Tehran said a million people poured into the streets of Mashhad, the country's second city, to mourn Soleimani's death. Because of the ongoing program there, authorities canceled a planned event in Tehran, instead urging Iranians to attend a ceremony honoring Soleimani at Tehran University on Monday.
In the U.S., Republican lawmakers voiced support for Trump's order to kill Soleimani. But opposition Democrats said that while they believed that Soleimani was responsible for the deaths of hundreds of U.S. forces in the Mideast, Trump's action increased the threat of a U.S.-Iran war and complained that a military intervention like that against Soleimani required congressional approval.
Sen. Chris Van Hollen told Fox, "We're now headed very close to the precipice of war." He said that "you just can't go around and kill" world figures the U.S. opposes. "The president is not entitled to take us to war" without congressional authorization."
Larry Pfeiffer, the director of the Hayden Center for Intelligence, Policy and International Security at George Mason University and a former senior director of the White House Situation Room, rebuked Trump's threats against Iranian cultural sites. He told VOA, "This is not how America should behave and would likely violate international conventions and norms." Pfeiffer said Trump's threats "sound like something that would be issued by an autocratic regime like North Korea."
"When the U.S. president makes it open season on cultural sites, he offers false justification to adversaries to do the same," Pfeiffer said.
Trump said Friday that Soleimani's killing was long overdue.
"We took action last night to stop a war," Trump said at his Mar-a-Lago resort in Florida. "However, the Iranian regime's aggression in the region, including the use of proxy fighters to destabilize its neighbors must end and it must end now."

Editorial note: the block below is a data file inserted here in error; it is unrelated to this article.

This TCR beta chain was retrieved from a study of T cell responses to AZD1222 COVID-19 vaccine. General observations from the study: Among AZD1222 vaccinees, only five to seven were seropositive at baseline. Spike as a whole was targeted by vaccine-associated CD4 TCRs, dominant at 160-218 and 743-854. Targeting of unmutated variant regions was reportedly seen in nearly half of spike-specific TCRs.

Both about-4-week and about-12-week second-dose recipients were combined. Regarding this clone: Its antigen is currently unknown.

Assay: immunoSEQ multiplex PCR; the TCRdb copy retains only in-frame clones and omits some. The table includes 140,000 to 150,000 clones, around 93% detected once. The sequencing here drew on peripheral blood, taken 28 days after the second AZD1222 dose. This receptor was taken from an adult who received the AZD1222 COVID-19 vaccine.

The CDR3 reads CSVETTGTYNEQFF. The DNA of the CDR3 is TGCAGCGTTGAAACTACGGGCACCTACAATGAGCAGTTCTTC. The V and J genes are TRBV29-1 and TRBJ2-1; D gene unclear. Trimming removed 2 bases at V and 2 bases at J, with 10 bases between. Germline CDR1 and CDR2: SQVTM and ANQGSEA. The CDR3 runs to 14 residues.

Trump claimed Soleimani was responsible for the deaths of thousands of Americans, Iraqis and Iranians, saying the longtime Iranian general "made the death of innocent people his sick passion" while helping to run a terror network that reached across the Middle East to Europe and the Americas.
Analysts say any retaliatory actions against the U.S. by Iran would likely come after the three days of mourning that were declared Friday.
On Saturday, the White House formally notified Congress of Friday's drone strike. Under the War Powers Act, the notification is required within 48 hours of introducing U.S. forces into an armed conflict that could lead to war.
The classified document was sent to congressional leadership, officials said. It would likely describe the Trump administration's justifications for the strike against Soleimani, as well as intelligence information behind the decision and the expected scope of the military involvement. It is not known if the information will be released to the public.
Soleimani's body is being moved late Sunday to Tehran, before he is buried Tuesday in his hometown of Kerman.